Army of Thieves, 2021.
Directed by Matthias Schweighöfer.
Starring Matthias Schweighöfer, Nathalie Emmanuel, Ruby O. Fee, Stuart Martin, Guz Khan, Jonathan Cohen.
A reclusive bank teller becomes part of a motley crew composed of Interpol’s most wanted, targeting a series of a uncrackable safes across Europe.
I guess one can say that this is the quasi-prequel film that no one asked for, but when you marry uber-geek god Zack Snyder to a streaming giant like Netflix there’s bound to be repercussions. The second outing in this fledgling Army of the Dead-verse sees the backstory of Ludwig Dieter, the skilful safecracker featured in the zombie heist flick released a few months prior.
Dieter (Matthias Schweighöfer) whose real, unpronounceable name is Sebastian Schlencht-Wöhnert, is a timid small-town bank teller in Potsdam maintaining a not-so-secret hobby of safecracking which he enthusiastically uploads on YouTube. Through it, a mysterious figure contacts Dieter and invites him to an underground safecracking tournament taking place in Berlin. Following Dieter’s comfortable win in the competition he finally meets the enigmatic Gwendoline (Nathalie Emmanuel) who introduces our timid bean-counter to the world of high-stake heists. The rest of the crew saddling up with Dieter are composed of wunderkind hacker Korina (Ruby O. Fee), getaway driver cum ace drifter Rolph (Guz Khan) and douchey strongman Brad (Stuart Martin). While the ladies of the gang warm up to their new addition, Brad and Rolph have reservations about Gwendoline’s choice. Dieter however, quickly proves them wrong when their heist in Paris goes smoothly, but with each successive robbery their challenges exponentially increase leading to unforeseeable outcomes.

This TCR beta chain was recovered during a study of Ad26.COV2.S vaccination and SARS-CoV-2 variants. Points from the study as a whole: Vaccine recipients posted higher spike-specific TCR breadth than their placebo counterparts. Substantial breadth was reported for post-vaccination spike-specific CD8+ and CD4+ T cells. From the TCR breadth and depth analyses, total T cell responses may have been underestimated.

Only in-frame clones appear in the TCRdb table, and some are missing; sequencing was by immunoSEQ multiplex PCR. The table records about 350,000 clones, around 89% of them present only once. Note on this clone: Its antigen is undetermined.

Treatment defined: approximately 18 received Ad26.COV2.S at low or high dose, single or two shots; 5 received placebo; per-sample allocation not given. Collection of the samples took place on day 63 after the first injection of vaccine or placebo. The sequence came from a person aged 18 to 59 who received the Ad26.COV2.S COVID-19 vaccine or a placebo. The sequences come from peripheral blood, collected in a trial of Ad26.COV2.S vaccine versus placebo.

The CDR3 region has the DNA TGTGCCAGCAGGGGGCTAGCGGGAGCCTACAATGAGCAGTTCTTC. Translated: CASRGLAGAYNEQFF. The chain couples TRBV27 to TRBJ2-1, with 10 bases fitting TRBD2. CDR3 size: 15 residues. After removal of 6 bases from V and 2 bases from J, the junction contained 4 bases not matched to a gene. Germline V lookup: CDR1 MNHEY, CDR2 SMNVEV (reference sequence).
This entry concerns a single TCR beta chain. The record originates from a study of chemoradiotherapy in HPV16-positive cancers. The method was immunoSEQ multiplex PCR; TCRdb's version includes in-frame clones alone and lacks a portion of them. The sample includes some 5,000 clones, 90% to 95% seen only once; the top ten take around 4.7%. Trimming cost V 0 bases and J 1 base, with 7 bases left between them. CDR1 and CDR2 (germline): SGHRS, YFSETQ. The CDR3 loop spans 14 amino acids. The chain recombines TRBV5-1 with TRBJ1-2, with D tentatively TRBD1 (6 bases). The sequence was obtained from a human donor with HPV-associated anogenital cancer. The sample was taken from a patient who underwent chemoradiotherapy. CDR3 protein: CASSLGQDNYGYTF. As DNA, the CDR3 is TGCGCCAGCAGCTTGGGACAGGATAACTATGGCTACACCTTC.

Being unacquainted with Schweighöfer’s previous directorial efforts it’s hard for me to comment if his style is present or absent in this film, but one thing is certain- Snyder’s trademark visual flair is. Just think of Army of Thieves as a less serious, comedy-centric Zack Snyder flick, ‘cos for the most part, that’s what it is. But in this instance, it works in the movie’s favour since it’s supposed to be a prequel to Army of the Dead, so in a visual sense, a continuity of sorts is maintained. Looking past Schweighöfer’s Snyder mimicry skills, he does do a commendable job with some of the characters but not all, and part of the blame falls on Shay Hatten’s formulaic script. While the scenes involving Emmanuel, O. Fee and Schweighöfer entertain in spades, the sequences concerning the other performers -especially Jonathan Cohen’s Delacroix – only induce cringe. Thinly written and largely forgettable, these bland caricature characters threaten to derail the whole project, but Schweighöfer’s fish-out-of-water schtick and Emmanuel’s effortless charm steadies the ship. The sultry Game of Thrones alum is so captivating onscreen she nearly steals Schweighöfer’s thunder every time she appeared.
The score composed by Hans Zimmer and Steve Mazzaro is appropriately infectious and breezy as befitting a heist action-comedy, while DOP Bernard Jasper’s cinematography is also on point, acting as a bridge to Snyder’s Army of the Dead visually. Lastly a special mention of the man responsible for imbuing three inanimate safes with a rich history and their own distinct character, Christian Eisele the film’s production designer. Bravo, you’ve outdone yourself man.
Army of Thieves functions as a pastiche of superior heist films from yesteryear, but that doesn’t stop it from being fun or entertaining in the best ways possible. So, turn off your brains, embrace the ridiculousness and simply enjoy yourselves.
Flickering Myth Rating – Film ★ ★ ★ / Movie ★ ★ ★
Hasitha Fernando is a part-time medical practitioner and full-time cinephile. Follow him on Twitter via @DoctorCinephile for regular updates on the world of entertainment.